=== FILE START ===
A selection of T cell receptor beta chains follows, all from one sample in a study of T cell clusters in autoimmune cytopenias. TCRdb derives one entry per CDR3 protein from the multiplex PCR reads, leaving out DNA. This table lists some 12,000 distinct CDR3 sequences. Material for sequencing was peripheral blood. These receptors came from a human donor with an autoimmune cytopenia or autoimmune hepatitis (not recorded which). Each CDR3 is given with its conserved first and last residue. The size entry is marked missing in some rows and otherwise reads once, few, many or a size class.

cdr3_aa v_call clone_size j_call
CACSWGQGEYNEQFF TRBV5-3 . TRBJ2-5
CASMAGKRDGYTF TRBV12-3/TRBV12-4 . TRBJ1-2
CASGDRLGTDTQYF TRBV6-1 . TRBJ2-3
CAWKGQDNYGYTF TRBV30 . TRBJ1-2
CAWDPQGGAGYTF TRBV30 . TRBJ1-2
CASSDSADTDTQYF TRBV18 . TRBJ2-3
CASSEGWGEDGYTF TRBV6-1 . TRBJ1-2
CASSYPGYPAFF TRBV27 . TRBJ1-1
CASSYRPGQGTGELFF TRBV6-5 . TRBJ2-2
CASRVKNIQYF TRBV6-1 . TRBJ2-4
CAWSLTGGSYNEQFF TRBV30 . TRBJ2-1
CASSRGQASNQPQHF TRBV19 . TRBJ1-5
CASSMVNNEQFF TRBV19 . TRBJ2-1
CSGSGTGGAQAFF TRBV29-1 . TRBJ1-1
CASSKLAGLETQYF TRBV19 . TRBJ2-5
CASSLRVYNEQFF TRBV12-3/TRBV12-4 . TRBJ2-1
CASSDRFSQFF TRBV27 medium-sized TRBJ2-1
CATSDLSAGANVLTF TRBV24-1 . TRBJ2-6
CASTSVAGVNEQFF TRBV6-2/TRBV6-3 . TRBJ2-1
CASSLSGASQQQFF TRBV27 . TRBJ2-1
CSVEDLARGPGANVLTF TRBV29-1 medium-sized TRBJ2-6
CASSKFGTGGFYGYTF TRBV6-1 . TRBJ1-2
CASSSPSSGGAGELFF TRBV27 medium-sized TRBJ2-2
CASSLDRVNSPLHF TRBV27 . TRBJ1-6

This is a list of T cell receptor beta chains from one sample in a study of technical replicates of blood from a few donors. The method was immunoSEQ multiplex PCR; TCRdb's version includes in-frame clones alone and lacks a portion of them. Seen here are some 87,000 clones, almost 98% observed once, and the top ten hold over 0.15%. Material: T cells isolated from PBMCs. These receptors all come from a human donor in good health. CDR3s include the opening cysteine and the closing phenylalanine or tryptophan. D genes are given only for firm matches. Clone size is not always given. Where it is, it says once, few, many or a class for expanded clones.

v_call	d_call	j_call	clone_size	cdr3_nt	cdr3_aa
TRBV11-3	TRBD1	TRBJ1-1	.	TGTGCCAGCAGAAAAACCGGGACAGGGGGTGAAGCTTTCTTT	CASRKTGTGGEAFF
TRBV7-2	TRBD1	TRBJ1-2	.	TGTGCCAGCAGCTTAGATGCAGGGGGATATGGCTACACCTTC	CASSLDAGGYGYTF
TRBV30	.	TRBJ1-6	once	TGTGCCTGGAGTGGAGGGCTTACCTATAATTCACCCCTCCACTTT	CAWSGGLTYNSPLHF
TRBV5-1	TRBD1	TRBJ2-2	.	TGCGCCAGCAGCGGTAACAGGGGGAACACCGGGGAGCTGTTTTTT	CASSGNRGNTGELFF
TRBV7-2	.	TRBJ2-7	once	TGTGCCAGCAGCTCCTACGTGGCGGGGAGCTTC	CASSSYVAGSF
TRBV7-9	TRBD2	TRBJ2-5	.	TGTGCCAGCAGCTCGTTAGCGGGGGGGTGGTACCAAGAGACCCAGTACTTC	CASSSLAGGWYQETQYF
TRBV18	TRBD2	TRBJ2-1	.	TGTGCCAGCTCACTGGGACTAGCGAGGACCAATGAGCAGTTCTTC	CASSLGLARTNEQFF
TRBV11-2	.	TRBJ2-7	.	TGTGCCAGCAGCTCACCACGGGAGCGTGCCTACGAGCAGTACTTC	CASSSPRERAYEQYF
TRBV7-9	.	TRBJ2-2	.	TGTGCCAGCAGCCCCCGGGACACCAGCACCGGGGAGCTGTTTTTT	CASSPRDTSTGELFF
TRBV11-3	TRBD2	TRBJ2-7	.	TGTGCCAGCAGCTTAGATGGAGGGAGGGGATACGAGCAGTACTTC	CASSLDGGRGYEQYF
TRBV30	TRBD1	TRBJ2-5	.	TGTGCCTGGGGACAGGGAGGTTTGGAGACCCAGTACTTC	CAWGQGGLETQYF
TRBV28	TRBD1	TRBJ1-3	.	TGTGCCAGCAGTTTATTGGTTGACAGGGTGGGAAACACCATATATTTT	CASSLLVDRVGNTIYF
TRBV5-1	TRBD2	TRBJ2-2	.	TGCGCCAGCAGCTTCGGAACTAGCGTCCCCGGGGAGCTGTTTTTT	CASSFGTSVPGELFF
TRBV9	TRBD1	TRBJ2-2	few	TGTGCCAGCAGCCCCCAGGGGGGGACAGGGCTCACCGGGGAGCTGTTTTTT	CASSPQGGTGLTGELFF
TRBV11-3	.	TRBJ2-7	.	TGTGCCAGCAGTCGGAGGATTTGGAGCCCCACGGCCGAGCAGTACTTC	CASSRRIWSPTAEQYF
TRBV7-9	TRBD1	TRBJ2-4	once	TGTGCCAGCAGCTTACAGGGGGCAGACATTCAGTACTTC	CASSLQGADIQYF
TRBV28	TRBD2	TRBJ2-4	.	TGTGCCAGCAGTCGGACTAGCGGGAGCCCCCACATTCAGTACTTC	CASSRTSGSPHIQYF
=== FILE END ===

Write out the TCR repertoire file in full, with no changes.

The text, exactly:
A selection of T cell receptor beta chains follows, all from one sample in a study of T cell clusters in autoimmune cytopenias. TCRdb derives one entry per CDR3 protein from the multiplex PCR reads, leaving out DNA. This table lists some 12,000 distinct CDR3 sequences. Material for sequencing was peripheral blood. These receptors came from a human donor with an autoimmune cytopenia or autoimmune hepatitis (not recorded which). Each CDR3 is given with its conserved first and last residue. The size entry is marked missing in some rows and otherwise reads once, few, many or a size class.

cdr3_aa v_call clone_size j_call
CACSWGQGEYNEQFF TRBV5-3 . TRBJ2-5
CASMAGKRDGYTF TRBV12-3/TRBV12-4 . TRBJ1-2
CASGDRLGTDTQYF TRBV6-1 . TRBJ2-3
CAWKGQDNYGYTF TRBV30 . TRBJ1-2
CAWDPQGGAGYTF TRBV30 . TRBJ1-2
CASSDSADTDTQYF TRBV18 . TRBJ2-3
CASSEGWGEDGYTF TRBV6-1 . TRBJ1-2
CASSYPGYPAFF TRBV27 . TRBJ1-1
CASSYRPGQGTGELFF TRBV6-5 . TRBJ2-2
CASRVKNIQYF TRBV6-1 . TRBJ2-4
CAWSLTGGSYNEQFF TRBV30 . TRBJ2-1
CASSRGQASNQPQHF TRBV19 . TRBJ1-5
CASSMVNNEQFF TRBV19 . TRBJ2-1
CSGSGTGGAQAFF TRBV29-1 . TRBJ1-1
CASSKLAGLETQYF TRBV19 . TRBJ2-5
CASSLRVYNEQFF TRBV12-3/TRBV12-4 . TRBJ2-1
CASSDRFSQFF TRBV27 medium-sized TRBJ2-1
CATSDLSAGANVLTF TRBV24-1 . TRBJ2-6
CASTSVAGVNEQFF TRBV6-2/TRBV6-3 . TRBJ2-1
CASSLSGASQQQFF TRBV27 . TRBJ2-1
CSVEDLARGPGANVLTF TRBV29-1 medium-sized TRBJ2-6
CASSKFGTGGFYGYTF TRBV6-1 . TRBJ1-2
CASSSPSSGGAGELFF TRBV27 medium-sized TRBJ2-2
CASSLDRVNSPLHF TRBV27 . TRBJ1-6

This is a list of T cell receptor beta chains from one sample in a study of technical replicates of blood from a few donors. The method was immunoSEQ multiplex PCR; TCRdb's version includes in-frame clones alone and lacks a portion of them. Seen here are some 87,000 clones, almost 98% observed once, and the top ten hold over 0.15%. Material: T cells isolated from PBMCs. These receptors all come from a human donor in good health. CDR3s include the opening cysteine and the closing phenylalanine or tryptophan. D genes are given only for firm matches. Clone size is not always given. Where it is, it says once, few, many or a class for expanded clones.

v_call	d_call	j_call	clone_size	cdr3_nt	cdr3_aa
TRBV11-3	TRBD1	TRBJ1-1	.	TGTGCCAGCAGAAAAACCGGGACAGGGGGTGAAGCTTTCTTT	CASRKTGTGGEAFF
TRBV7-2	TRBD1	TRBJ1-2	.	TGTGCCAGCAGCTTAGATGCAGGGGGATATGGCTACACCTTC	CASSLDAGGYGYTF
TRBV30	.	TRBJ1-6	once	TGTGCCTGGAGTGGAGGGCTTACCTATAATTCACCCCTCCACTTT	CAWSGGLTYNSPLHF
TRBV5-1	TRBD1	TRBJ2-2	.	TGCGCCAGCAGCGGTAACAGGGGGAACACCGGGGAGCTGTTTTTT	CASSGNRGNTGELFF
TRBV7-2	.	TRBJ2-7	once	TGTGCCAGCAGCTCCTACGTGGCGGGGAGCTTC	CASSSYVAGSF
TRBV7-9	TRBD2	TRBJ2-5	.	TGTGCCAGCAGCTCGTTAGCGGGGGGGTGGTACCAAGAGACCCAGTACTTC	CASSSLAGGWYQETQYF
TRBV18	TRBD2	TRBJ2-1	.	TGTGCCAGCTCACTGGGACTAGCGAGGACCAATGAGCAGTTCTTC	CASSLGLARTNEQFF
TRBV11-2	.	TRBJ2-7	.	TGTGCCAGCAGCTCACCACGGGAGCGTGCCTACGAGCAGTACTTC	CASSSPRERAYEQYF
TRBV7-9	.	TRBJ2-2	.	TGTGCCAGCAGCCCCCGGGACACCAGCACCGGGGAGCTGTTTTTT	CASSPRDTSTGELFF
TRBV11-3	TRBD2	TRBJ2-7	.	TGTGCCAGCAGCTTAGATGGAGGGAGGGGATACGAGCAGTACTTC	CASSLDGGRGYEQYF
TRBV30	TRBD1	TRBJ2-5	.	TGTGCCTGGGGACAGGGAGGTTTGGAGACCCAGTACTTC	CAWGQGGLETQYF
TRBV28	TRBD1	TRBJ1-3	.	TGTGCCAGCAGTTTATTGGTTGACAGGGTGGGAAACACCATATATTTT	CASSLLVDRVGNTIYF
TRBV5-1	TRBD2	TRBJ2-2	.	TGCGCCAGCAGCTTCGGAACTAGCGTCCCCGGGGAGCTGTTTTTT	CASSFGTSVPGELFF
TRBV9	TRBD1	TRBJ2-2	few	TGTGCCAGCAGCCCCCAGGGGGGGACAGGGCTCACCGGGGAGCTGTTTTTT	CASSPQGGTGLTGELFF
TRBV11-3	.	TRBJ2-7	.	TGTGCCAGCAGTCGGAGGATTTGGAGCCCCACGGCCGAGCAGTACTTC	CASSRRIWSPTAEQYF
TRBV7-9	TRBD1	TRBJ2-4	once	TGTGCCAGCAGCTTACAGGGGGCAGACATTCAGTACTTC	CASSLQGADIQYF
TRBV28	TRBD2	TRBJ2-4	.	TGTGCCAGCAGTCGGACTAGCGGGAGCCCCCACATTCAGTACTTC	CASSRTSGSPHIQYF